Have Brewers learned from mistakes, or will next locker room mess be Dodgers' gain?

Milwaukee won't fracture their locker room a third season in a row, right?

93rd MLB All-Star Game presented by Mastercard
93rd MLB All-Star Game presented by Mastercard / Steph Chambers/GettyImages
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Baseball can be a heartless business, and no team has been more heartless than the Milwaukee Brewers the past few years.

Even the most ruthless front offices typically like to throw their players a bone by executing the occasional popular move with a 100% approval rating. If a "go for it" trade doesn't work, at least a GM can hang his hat on boosting morale.

The Brew Crew? Despite being in and around the playoff race several years running, they took a sledgehammer to the locker room by trading All-Star closer Josh Hader at the 2022 deadline. At this week's All-Star Game, another shockwave-inducing old trade took center stage, as Brewers All-Star Devin Williams (and Hader) marveled at the rise of Braves shortstop Orlando Arcia, whose trade floored them both in 2021.

None of this is idle speculation. Two years running, the Brewers dumped well-liked players midstream while still contending in a weak NL Central/crowded Wild Card field. The reasoning behind an Arcia trade was more defensible; he was a former top prospect who'd been given years of runway and was regressing rather than improving. Even now, he's barely above-average offensively. The seeds of the Hader trade seem to have been sowed years prior; but trading both the also-ran and the All-Star seemed to have the same devastating effect on Milwaukee's morale.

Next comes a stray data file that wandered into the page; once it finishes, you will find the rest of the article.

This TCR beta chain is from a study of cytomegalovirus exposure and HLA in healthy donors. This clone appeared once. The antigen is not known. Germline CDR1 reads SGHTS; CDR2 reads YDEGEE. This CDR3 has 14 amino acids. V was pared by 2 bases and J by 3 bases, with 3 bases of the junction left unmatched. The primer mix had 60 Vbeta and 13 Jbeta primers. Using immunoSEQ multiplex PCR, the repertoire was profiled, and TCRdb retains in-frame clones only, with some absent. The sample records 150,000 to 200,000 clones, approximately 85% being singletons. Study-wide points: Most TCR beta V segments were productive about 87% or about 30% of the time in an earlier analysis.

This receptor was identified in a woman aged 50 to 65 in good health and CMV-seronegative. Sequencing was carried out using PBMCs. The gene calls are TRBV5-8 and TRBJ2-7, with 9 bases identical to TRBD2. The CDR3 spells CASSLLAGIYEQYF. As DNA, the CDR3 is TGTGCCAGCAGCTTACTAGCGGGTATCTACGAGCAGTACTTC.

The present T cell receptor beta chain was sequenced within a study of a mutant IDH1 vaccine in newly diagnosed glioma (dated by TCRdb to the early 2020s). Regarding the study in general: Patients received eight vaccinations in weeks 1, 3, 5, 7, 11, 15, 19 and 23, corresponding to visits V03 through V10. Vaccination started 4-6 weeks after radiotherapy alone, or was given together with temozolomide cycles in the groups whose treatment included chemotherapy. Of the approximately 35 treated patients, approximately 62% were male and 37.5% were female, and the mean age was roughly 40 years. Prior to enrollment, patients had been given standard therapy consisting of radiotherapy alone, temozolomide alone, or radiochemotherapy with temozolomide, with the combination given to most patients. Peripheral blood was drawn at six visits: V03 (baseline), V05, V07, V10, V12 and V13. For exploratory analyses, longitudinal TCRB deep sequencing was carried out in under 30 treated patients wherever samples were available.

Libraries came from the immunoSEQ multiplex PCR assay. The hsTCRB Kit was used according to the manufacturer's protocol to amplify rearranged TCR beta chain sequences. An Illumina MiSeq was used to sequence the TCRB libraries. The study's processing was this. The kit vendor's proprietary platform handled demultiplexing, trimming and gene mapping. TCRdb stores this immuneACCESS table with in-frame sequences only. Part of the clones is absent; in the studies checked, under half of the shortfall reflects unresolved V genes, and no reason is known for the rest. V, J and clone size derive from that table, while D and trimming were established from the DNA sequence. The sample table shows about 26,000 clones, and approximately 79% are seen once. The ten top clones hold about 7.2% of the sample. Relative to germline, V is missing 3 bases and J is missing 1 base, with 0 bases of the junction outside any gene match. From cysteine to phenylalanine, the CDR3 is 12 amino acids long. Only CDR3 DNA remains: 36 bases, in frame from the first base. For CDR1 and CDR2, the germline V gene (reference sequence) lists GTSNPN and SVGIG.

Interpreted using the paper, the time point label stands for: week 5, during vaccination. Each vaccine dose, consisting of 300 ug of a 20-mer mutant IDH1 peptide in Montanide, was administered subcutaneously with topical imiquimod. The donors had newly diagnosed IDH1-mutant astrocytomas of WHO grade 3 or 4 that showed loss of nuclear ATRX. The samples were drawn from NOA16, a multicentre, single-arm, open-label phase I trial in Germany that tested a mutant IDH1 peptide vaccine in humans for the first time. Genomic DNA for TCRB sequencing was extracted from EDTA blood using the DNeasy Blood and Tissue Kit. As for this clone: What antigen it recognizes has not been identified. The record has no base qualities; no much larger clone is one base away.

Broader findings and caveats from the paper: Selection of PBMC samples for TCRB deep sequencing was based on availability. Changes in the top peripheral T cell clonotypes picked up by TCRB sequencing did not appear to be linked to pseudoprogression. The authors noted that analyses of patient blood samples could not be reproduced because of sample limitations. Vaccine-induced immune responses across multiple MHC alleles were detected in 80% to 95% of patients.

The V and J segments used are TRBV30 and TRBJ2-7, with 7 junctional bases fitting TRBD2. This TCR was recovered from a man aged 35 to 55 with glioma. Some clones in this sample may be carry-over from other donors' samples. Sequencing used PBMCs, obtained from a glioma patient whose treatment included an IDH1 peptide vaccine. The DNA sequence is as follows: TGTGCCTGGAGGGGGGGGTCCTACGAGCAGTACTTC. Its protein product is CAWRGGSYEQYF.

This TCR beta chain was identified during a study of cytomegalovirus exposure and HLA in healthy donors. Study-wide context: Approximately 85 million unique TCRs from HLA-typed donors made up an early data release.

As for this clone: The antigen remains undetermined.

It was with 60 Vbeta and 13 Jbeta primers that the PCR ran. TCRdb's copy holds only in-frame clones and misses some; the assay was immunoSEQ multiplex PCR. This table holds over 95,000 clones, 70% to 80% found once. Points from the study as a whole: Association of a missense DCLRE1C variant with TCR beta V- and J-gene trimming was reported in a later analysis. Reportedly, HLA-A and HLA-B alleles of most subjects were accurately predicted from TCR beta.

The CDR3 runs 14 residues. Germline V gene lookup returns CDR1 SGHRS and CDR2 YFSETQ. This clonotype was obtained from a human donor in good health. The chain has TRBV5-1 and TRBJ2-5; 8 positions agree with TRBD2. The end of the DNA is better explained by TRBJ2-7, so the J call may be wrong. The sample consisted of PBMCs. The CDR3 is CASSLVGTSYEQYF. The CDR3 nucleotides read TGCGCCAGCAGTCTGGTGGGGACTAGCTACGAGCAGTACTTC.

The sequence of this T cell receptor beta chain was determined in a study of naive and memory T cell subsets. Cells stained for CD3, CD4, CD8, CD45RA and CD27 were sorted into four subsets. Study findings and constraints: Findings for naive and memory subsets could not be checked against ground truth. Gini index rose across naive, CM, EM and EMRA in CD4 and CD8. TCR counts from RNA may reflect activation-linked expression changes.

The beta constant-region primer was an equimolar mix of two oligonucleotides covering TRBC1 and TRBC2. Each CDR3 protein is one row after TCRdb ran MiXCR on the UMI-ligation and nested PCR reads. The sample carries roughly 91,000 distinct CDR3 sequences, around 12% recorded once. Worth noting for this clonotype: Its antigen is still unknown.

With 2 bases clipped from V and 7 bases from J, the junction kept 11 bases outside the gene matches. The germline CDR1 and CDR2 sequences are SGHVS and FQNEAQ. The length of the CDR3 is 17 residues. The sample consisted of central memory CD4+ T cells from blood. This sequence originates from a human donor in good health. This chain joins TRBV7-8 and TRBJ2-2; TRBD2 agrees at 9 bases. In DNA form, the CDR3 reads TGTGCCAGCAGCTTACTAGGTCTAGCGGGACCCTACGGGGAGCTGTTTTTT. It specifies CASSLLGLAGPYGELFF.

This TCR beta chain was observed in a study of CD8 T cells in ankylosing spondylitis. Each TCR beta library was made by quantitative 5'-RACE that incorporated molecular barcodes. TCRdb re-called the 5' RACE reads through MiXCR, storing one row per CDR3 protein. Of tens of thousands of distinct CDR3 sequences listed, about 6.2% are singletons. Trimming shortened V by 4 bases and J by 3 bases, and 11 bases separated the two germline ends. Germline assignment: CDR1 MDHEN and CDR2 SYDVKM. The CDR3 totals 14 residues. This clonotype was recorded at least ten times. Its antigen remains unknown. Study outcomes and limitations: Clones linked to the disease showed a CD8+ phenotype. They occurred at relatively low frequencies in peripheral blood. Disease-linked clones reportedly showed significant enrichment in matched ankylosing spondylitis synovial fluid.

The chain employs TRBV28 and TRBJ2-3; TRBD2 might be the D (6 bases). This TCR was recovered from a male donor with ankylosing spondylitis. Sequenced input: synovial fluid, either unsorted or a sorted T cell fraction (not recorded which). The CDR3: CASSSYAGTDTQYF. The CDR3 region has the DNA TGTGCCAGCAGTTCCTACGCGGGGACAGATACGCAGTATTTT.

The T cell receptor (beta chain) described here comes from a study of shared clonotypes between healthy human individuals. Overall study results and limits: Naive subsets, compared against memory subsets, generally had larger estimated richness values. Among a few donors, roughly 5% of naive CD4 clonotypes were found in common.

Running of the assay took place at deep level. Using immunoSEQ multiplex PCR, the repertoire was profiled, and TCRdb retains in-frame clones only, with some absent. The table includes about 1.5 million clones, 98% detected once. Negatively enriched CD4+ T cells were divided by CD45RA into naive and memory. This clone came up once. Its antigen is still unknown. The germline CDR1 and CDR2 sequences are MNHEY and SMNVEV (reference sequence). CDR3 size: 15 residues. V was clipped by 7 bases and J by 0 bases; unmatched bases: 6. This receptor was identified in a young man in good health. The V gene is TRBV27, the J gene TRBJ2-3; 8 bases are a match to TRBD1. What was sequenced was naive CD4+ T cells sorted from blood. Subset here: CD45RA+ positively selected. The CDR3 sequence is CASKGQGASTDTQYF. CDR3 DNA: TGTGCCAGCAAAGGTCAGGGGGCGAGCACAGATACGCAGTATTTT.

Third time's the charm for Dodgers to devastate Brewers' locker room

A few weeks back, we theorized the Brewers would have to tail off significantly to consider dealing the Dodgers' ideal deadline candidate, Willy Adames (who's admittedly slumping quite a bit in 2023). Same with ace Corbin Burnes -- who oh, by the way, they infuriated during the arbitration process. If not for Scott Boras' presence, he might already be a Dodger.

Nobody hybrids like the Brewers, who could trade several key pieces and still have a solid shot at overtaking the scorching Reds for a division title. Remember, Adames' play has been quite poor -- who's to say the young guns can't improve upon his 93 OPS+ and .213 average?

But, after deadline shakeups, 2021's team sputtered to the finish line (14-12 in September, 0-3 in October, easily cleaned out by the Braves in the NLDS). 2022's Crew went 36-33 in the second half and flopped out of the playoff picture, thanks to Hader the Deflator.

If the Brewers had careened off course in the first half, the Dodgers' deadline chances would seem greater. But until Milwaukee passes this year's final whistle, a chemistry-crumbling deal can't be written off.

Who knows? Maybe Burnes is so infuriated behind the scenes that dealing him would actually improve chemistry this time around?